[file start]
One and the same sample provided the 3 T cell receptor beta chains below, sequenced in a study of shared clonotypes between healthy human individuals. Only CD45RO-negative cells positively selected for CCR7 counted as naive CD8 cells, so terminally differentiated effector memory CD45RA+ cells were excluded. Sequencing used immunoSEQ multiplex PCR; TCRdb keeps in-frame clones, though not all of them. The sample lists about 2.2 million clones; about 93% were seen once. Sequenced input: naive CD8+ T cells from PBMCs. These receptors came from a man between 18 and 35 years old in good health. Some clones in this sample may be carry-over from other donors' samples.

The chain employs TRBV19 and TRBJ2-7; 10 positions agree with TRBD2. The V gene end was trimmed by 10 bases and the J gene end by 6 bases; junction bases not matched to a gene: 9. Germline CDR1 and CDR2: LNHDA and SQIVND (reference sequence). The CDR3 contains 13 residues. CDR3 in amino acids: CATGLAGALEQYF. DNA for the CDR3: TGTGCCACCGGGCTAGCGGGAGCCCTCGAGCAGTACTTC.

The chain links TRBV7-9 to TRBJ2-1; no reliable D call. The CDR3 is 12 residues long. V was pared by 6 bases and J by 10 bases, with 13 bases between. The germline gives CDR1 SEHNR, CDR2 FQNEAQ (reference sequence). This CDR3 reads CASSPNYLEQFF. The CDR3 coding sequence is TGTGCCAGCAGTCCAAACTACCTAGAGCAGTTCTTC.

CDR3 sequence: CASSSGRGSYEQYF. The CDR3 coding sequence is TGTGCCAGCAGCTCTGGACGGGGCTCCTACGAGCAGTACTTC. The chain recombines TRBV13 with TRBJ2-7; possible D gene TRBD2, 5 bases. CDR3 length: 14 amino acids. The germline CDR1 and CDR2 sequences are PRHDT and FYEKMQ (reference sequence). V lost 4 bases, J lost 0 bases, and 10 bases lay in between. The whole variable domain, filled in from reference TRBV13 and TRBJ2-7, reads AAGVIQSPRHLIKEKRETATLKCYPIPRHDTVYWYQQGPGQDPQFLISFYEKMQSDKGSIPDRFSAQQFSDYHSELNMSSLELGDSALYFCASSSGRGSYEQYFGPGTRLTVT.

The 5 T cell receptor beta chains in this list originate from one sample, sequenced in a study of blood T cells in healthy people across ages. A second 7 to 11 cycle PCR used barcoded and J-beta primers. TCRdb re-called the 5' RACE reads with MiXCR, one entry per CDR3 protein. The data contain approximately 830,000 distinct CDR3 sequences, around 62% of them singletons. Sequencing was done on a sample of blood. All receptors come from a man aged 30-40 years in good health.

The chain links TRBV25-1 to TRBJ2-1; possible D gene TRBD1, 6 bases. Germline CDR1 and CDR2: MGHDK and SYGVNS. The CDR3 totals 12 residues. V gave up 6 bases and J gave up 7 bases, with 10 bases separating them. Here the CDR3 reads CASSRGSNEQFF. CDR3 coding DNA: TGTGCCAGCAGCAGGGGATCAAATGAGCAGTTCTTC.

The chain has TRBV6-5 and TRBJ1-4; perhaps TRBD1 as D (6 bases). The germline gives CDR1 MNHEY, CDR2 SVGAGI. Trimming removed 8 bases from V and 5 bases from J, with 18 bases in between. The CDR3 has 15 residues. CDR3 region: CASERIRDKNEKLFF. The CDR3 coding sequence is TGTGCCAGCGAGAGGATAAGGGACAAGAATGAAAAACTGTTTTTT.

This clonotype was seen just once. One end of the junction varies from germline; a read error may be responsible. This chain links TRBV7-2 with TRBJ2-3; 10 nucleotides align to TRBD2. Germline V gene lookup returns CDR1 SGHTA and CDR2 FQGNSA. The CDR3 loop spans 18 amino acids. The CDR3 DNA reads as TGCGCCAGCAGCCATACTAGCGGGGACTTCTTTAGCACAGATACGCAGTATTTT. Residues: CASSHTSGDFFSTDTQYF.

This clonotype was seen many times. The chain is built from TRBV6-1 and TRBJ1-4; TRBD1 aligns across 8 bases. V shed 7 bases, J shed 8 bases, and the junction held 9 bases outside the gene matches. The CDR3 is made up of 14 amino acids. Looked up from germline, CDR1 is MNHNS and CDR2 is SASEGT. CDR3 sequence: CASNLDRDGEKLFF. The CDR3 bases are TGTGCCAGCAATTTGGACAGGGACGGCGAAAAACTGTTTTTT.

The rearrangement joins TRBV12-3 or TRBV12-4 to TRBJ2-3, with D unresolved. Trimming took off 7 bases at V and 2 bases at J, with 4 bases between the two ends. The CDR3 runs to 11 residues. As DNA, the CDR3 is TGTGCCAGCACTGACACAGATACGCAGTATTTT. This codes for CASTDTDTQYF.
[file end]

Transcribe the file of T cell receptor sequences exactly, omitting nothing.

One and the same sample provided the 3 T cell receptor beta chains below, sequenced in a study of shared clonotypes between healthy human individuals. Only CD45RO-negative cells positively selected for CCR7 counted as naive CD8 cells, so terminally differentiated effector memory CD45RA+ cells were excluded. Sequencing used immunoSEQ multiplex PCR; TCRdb keeps in-frame clones, though not all of them. The sample lists about 2.2 million clones; about 93% were seen once. Sequenced input: naive CD8+ T cells from PBMCs. These receptors came from a man between 18 and 35 years old in good health. Some clones in this sample may be carry-over from other donors' samples.

The chain employs TRBV19 and TRBJ2-7; 10 positions agree with TRBD2. The V gene end was trimmed by 10 bases and the J gene end by 6 bases; junction bases not matched to a gene: 9. Germline CDR1 and CDR2: LNHDA and SQIVND (reference sequence). The CDR3 contains 13 residues. CDR3 in amino acids: CATGLAGALEQYF. DNA for the CDR3: TGTGCCACCGGGCTAGCGGGAGCCCTCGAGCAGTACTTC.

The chain links TRBV7-9 to TRBJ2-1; no reliable D call. The CDR3 is 12 residues long. V was pared by 6 bases and J by 10 bases, with 13 bases between. The germline gives CDR1 SEHNR, CDR2 FQNEAQ (reference sequence). This CDR3 reads CASSPNYLEQFF. The CDR3 coding sequence is TGTGCCAGCAGTCCAAACTACCTAGAGCAGTTCTTC.

CDR3 sequence: CASSSGRGSYEQYF. The CDR3 coding sequence is TGTGCCAGCAGCTCTGGACGGGGCTCCTACGAGCAGTACTTC. The chain recombines TRBV13 with TRBJ2-7; possible D gene TRBD2, 5 bases. CDR3 length: 14 amino acids. The germline CDR1 and CDR2 sequences are PRHDT and FYEKMQ (reference sequence). V lost 4 bases, J lost 0 bases, and 10 bases lay in between. The whole variable domain, filled in from reference TRBV13 and TRBJ2-7, reads AAGVIQSPRHLIKEKRETATLKCYPIPRHDTVYWYQQGPGQDPQFLISFYEKMQSDKGSIPDRFSAQQFSDYHSELNMSSLELGDSALYFCASSSGRGSYEQYFGPGTRLTVT.

The 5 T cell receptor beta chains in this list originate from one sample, sequenced in a study of blood T cells in healthy people across ages. A second 7 to 11 cycle PCR used barcoded and J-beta primers. TCRdb re-called the 5' RACE reads with MiXCR, one entry per CDR3 protein. The data contain approximately 830,000 distinct CDR3 sequences, around 62% of them singletons. Sequencing was done on a sample of blood. All receptors come from a man aged 30-40 years in good health.

The chain links TRBV25-1 to TRBJ2-1; possible D gene TRBD1, 6 bases. Germline CDR1 and CDR2: MGHDK and SYGVNS. The CDR3 totals 12 residues. V gave up 6 bases and J gave up 7 bases, with 10 bases separating them. Here the CDR3 reads CASSRGSNEQFF. CDR3 coding DNA: TGTGCCAGCAGCAGGGGATCAAATGAGCAGTTCTTC.

The chain has TRBV6-5 and TRBJ1-4; perhaps TRBD1 as D (6 bases). The germline gives CDR1 MNHEY, CDR2 SVGAGI. Trimming removed 8 bases from V and 5 bases from J, with 18 bases in between. The CDR3 has 15 residues. CDR3 region: CASERIRDKNEKLFF. The CDR3 coding sequence is TGTGCCAGCGAGAGGATAAGGGACAAGAATGAAAAACTGTTTTTT.

This clonotype was seen just once. One end of the junction varies from germline; a read error may be responsible. This chain links TRBV7-2 with TRBJ2-3; 10 nucleotides align to TRBD2. Germline V gene lookup returns CDR1 SGHTA and CDR2 FQGNSA. The CDR3 loop spans 18 amino acids. The CDR3 DNA reads as TGCGCCAGCAGCCATACTAGCGGGGACTTCTTTAGCACAGATACGCAGTATTTT. Residues: CASSHTSGDFFSTDTQYF.

This clonotype was seen many times. The chain is built from TRBV6-1 and TRBJ1-4; TRBD1 aligns across 8 bases. V shed 7 bases, J shed 8 bases, and the junction held 9 bases outside the gene matches. The CDR3 is made up of 14 amino acids. Looked up from germline, CDR1 is MNHNS and CDR2 is SASEGT. CDR3 sequence: CASNLDRDGEKLFF. The CDR3 bases are TGTGCCAGCAATTTGGACAGGGACGGCGAAAAACTGTTTTTT.

The rearrangement joins TRBV12-3 or TRBV12-4 to TRBJ2-3, with D unresolved. Trimming took off 7 bases at V and 2 bases at J, with 4 bases between the two ends. The CDR3 runs to 11 residues. As DNA, the CDR3 is TGTGCCAGCACTGACACAGATACGCAGTATTTT. This codes for CASTDTDTQYF.